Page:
October 3, 2012
Synchronous debate tools
Google Plus, October 3, 2012.
Donna Murdoch caught my attention with this post observing "This is probably the 3rd synchronous debate tool I've seen introduced in the past few days." She was pointing to this Edudemic article describing Deeyoon, where you can watch live video debates, or previous debates, and voice your opinion by voting. The problem with Deeyoon, though, is that it requires a Facebook login, which gives it access to all your Facebook data, which makes it a non-starter for me. Murdoch also mentioned GetSpin, which looked interesting, but wouldn't operate on my computer - it's an iPad only application. There's also an asynchronous debating app called Apprennet (who names these things?) which was designed for law students. And Kim Hayworth pointed to a proposal for Ed Roulette, obviously influenced by the infamous Chatroulette. I still think the field is wide open, though in the long run I suspect 'debate mode' will be just another feature we see in video conferencing applications.
[Link] [Comment][Tags: Books, Project Based Learning, Video, Conferencing]
Live Weather Display Using CSS, jQuery and PHP
CSS Tricks, October 3, 2012.
This is an example of the sort of data integration that is going to sit behind the next generation of e-learning (and now I'm talking about what comes after all the MOOC hype here). This article describes a website using CSS and JSON to set up a header than changes based on the weather where you're located. It reads your location, connects with a weather service to get the current weather, then sets up the display with apprpriate images. The article could be a bit clearer - it points the reader to Yahoo's RSS API from 2006, but the code actually uses the REST-JSON api documented in this other article. Of course, weather information is just the tip of the iceberg. Imagine, for example, an online course on economics that changes as the economic data changes!
[Link] [Comment][Tags: Yahoo!, Traditional and Online Courses, RSS, Online Learning]
Writing a SOOC
Clyde Street, October 3, 2012.
Keith Lyons writes about a SOOC (small MOOC) he is launching shortly, Observing and Analysing Performance in Sport. The course is hosted on a platform called OpenLearning. OpenLearning is "a place for people to teach and learn online. It's social like Facebook, collaborative like Wikipedia and available to anyone in the world." OpenLearning currently hosts four courses and are no doubt planning many more. According to the site, "OpenLearning is currently in Beta and will launch officially on October 15th 2012." Lyons is also using open source icons - that's something else I should investigate. The course starts in November.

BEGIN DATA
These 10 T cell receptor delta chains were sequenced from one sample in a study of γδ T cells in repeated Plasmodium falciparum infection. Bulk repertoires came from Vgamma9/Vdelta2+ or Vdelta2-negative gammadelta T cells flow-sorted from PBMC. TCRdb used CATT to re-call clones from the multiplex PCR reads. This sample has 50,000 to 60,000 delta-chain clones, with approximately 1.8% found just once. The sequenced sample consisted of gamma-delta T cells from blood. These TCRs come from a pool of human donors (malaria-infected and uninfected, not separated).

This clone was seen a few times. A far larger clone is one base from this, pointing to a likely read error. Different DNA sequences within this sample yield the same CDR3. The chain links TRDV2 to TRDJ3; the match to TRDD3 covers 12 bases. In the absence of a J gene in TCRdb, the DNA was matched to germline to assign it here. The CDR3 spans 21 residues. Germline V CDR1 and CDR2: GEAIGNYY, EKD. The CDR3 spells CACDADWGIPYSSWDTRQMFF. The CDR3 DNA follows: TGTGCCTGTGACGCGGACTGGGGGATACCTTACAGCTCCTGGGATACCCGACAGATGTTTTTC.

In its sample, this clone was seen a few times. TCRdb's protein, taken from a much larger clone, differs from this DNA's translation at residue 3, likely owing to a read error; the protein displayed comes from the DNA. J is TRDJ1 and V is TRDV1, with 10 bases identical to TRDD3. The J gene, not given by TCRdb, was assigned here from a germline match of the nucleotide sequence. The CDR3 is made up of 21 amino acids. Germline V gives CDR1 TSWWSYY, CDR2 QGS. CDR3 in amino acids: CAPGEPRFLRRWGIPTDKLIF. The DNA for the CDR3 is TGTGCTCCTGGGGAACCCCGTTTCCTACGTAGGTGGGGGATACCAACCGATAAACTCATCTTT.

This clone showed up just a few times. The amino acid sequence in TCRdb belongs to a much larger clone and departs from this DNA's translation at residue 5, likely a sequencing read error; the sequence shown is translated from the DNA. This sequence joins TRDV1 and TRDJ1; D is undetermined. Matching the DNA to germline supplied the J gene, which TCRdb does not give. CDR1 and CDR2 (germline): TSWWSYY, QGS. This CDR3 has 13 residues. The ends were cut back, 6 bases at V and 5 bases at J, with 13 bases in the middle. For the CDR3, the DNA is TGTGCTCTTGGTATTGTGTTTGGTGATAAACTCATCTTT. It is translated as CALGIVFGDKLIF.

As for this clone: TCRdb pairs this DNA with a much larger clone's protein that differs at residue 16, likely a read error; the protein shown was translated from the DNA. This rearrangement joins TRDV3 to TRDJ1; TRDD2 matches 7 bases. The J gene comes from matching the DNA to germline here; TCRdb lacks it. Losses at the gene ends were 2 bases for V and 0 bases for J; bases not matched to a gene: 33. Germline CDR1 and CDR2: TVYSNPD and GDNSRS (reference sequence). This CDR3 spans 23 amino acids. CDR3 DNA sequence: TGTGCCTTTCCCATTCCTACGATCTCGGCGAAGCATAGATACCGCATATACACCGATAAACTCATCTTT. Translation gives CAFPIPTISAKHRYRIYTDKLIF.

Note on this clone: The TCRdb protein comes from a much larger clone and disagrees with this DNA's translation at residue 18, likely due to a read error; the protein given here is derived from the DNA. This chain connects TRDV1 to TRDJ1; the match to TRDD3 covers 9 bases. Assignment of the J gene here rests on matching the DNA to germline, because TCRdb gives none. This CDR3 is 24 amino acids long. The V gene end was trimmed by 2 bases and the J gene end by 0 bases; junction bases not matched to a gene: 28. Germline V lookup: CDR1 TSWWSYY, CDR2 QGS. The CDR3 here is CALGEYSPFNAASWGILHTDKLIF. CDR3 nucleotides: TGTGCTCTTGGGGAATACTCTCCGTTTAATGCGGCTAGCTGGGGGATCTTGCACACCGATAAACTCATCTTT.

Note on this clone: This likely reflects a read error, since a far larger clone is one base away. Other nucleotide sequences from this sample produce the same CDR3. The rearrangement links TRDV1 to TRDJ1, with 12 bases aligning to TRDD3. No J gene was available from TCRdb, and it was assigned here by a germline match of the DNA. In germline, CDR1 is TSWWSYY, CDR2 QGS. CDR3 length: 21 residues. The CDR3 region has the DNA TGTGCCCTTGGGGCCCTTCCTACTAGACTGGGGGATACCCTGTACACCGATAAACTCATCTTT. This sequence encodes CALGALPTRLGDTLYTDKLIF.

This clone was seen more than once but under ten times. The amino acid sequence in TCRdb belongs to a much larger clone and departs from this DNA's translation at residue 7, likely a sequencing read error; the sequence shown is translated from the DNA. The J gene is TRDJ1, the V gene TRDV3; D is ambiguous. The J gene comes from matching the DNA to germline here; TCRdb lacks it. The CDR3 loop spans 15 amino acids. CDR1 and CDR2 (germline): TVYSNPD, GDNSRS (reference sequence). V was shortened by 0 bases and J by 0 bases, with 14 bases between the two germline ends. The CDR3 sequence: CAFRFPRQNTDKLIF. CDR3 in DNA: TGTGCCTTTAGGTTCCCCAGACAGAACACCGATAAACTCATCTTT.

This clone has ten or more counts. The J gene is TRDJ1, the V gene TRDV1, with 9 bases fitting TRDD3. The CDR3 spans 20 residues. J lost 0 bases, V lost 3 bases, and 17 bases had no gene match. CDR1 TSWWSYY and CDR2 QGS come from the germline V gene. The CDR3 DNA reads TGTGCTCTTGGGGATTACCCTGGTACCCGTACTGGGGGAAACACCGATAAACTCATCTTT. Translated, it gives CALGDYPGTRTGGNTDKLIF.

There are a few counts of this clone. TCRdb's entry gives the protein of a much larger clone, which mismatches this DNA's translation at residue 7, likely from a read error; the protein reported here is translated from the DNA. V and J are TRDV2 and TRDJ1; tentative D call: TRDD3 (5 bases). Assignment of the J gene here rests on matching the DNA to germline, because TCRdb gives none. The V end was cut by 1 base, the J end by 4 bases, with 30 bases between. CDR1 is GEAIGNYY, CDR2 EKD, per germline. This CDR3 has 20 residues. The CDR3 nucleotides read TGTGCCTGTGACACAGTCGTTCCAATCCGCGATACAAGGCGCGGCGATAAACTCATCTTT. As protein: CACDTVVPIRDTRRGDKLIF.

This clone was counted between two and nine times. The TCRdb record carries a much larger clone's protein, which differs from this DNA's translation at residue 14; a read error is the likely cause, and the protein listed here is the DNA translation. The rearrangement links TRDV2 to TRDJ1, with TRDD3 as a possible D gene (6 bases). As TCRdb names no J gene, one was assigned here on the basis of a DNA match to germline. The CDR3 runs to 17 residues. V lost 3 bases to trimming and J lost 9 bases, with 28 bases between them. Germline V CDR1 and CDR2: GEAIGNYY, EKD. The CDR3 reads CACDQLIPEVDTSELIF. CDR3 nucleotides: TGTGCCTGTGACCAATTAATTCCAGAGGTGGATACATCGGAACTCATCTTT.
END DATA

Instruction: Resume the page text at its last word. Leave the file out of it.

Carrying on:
[Link] [Comment][Tags: Open Source, Wikipedia]
Australia's University of Southern Queensland launches the first OERu prototype
WikiEducator, October 3, 2012.
It has taken a while, but the first course from OERu is now accepting registrations. "AST1000 is a first-year level course in International Relations and the Social Sciences [and] will provide basic information about, and analysis of, contemporary regional relationships, current affairs and societies in Asia and the Pacific." The course is hosted on Moodle; if you want to read the course-guide you'll need to sign up for an account. Although the assessment model is credited to Jim Taylor, you'll see a lot of MOOC influence in the design (pictured above) which employs web-based resources, social networks and RSS aggregation; in fact, it's exactly the design we used in CCK08 (that's a good thing!). You can enrol now; the course starts November 23. The course appears to be free, but the website is coy about whether there will be a fee for assessment, and there's no indication whether there will be enrolment caps.
[Link] [Comment][Tags: Open Educational Resources, Traditional and Online Courses, Networks, Assessment, RSS, Australia, Queensland]
Ed Radio Show Notes, October 3, 2012
Ed Radio October 3, 2012 - Concerts in the afternoon...
- Heart, December 31, 1978, Seattle Centre Coliseum, Wolfgang's (which is converting itself to a pay site, sadly) (but who am I kidding, I visit the site often enough, I paid my $2.50 a month membership)
- Arcade Fire, August 5, 2008, Madison Square Garden - possible one of the greatest concert videos of all time
- Stevie Nicks, June 24, 1983 Brendan Byrne Arena (Rutherford, NJ), also from Wolfgang's Vault
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